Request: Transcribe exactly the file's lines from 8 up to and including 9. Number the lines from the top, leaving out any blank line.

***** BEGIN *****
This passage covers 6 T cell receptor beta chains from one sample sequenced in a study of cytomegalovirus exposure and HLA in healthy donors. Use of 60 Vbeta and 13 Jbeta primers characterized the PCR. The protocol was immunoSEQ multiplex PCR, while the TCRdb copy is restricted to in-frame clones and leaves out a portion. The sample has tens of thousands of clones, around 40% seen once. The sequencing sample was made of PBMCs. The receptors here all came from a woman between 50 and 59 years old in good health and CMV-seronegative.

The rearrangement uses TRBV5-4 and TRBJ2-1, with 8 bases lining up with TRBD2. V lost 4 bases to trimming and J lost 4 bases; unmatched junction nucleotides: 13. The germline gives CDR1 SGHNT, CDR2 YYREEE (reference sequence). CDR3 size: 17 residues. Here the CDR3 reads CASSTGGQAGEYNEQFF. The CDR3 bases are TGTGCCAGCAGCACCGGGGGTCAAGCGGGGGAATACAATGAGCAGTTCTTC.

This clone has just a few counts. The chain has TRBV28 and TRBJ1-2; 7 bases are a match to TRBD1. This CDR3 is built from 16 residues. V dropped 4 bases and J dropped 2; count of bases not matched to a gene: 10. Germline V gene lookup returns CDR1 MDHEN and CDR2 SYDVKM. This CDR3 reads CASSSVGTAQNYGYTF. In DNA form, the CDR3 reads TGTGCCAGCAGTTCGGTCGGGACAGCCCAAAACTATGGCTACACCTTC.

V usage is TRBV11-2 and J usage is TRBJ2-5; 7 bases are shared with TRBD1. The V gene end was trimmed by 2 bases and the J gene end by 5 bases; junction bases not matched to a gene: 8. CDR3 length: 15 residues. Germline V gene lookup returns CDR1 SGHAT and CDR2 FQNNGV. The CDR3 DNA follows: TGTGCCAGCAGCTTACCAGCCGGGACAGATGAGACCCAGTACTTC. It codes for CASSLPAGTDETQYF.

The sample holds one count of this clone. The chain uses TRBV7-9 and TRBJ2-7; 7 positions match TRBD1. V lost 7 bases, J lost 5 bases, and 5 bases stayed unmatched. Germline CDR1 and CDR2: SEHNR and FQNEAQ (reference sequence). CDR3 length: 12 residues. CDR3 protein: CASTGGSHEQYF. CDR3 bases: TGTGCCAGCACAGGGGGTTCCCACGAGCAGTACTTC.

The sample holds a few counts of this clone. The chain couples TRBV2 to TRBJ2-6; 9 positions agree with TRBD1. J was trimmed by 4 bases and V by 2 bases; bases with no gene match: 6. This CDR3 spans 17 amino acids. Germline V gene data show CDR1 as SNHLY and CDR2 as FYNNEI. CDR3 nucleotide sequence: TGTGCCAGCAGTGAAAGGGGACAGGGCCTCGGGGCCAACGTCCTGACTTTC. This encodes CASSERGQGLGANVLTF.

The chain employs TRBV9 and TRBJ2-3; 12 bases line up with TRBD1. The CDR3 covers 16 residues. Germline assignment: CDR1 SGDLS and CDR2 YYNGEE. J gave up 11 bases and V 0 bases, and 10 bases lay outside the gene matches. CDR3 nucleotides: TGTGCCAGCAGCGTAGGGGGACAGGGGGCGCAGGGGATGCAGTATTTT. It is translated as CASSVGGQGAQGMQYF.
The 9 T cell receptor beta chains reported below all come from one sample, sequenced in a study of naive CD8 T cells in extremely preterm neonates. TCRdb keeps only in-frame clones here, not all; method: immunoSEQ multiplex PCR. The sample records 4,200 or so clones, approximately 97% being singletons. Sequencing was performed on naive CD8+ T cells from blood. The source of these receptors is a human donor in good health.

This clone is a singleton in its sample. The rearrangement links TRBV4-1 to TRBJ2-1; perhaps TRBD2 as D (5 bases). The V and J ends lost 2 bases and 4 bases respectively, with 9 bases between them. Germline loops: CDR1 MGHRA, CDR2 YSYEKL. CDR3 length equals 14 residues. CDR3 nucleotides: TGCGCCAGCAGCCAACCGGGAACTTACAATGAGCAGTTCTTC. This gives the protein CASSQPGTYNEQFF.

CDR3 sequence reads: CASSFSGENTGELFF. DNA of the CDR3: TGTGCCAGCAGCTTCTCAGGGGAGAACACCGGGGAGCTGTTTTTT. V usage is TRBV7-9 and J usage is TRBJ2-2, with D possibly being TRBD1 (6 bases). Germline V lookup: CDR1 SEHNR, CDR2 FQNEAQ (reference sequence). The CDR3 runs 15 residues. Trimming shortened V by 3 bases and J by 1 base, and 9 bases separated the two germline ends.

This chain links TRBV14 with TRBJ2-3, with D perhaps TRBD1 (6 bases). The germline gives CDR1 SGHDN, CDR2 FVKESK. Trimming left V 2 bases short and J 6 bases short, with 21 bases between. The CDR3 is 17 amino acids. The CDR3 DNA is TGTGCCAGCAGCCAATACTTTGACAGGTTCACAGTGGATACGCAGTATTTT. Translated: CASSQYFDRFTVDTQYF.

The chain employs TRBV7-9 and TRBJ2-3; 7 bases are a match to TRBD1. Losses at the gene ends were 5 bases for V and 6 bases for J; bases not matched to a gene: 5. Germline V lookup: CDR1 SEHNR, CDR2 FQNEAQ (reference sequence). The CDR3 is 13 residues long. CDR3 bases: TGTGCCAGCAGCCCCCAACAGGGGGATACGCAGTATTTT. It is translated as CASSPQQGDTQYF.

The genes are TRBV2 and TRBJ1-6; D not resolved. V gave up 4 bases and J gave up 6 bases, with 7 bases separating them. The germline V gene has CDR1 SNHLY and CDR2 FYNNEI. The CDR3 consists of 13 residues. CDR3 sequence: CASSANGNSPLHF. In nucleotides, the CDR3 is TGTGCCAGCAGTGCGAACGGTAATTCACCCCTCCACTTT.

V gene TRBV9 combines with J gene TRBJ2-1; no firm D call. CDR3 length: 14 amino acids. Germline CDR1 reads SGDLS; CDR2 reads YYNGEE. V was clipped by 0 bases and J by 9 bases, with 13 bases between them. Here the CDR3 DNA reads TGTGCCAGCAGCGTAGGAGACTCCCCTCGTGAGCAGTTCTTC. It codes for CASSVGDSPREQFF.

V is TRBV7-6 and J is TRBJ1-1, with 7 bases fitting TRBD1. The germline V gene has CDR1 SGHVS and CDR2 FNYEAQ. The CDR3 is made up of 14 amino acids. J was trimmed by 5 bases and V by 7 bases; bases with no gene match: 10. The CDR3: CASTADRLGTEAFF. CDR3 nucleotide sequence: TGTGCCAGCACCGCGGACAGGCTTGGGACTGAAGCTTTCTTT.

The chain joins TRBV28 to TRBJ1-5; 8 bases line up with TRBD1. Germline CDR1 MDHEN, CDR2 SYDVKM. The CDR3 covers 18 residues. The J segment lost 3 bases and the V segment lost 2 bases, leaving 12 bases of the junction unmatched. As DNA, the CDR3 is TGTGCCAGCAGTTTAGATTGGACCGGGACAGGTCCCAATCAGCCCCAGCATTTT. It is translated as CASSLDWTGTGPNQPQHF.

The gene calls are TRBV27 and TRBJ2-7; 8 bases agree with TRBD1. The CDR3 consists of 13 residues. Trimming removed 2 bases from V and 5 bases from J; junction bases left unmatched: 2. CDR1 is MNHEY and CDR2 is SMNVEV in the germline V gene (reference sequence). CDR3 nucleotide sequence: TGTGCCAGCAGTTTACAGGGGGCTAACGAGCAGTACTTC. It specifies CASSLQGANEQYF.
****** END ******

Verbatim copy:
The 9 T cell receptor beta chains reported below all come from one sample, sequenced in a study of naive CD8 T cells in extremely preterm neonates. TCRdb keeps only in-frame clones here, not all; method: immunoSEQ multiplex PCR. The sample records 4,200 or so clones, approximately 97% being singletons. Sequencing was performed on naive CD8+ T cells from blood. The source of these receptors is a human donor in good health.

This clone is a singleton in its sample. The rearrangement links TRBV4-1 to TRBJ2-1; perhaps TRBD2 as D (5 bases). The V and J ends lost 2 bases and 4 bases respectively, with 9 bases between them. Germline loops: CDR1 MGHRA, CDR2 YSYEKL. CDR3 length equals 14 residues. CDR3 nucleotides: TGCGCCAGCAGCCAACCGGGAACTTACAATGAGCAGTTCTTC. This gives the protein CASSQPGTYNEQFF.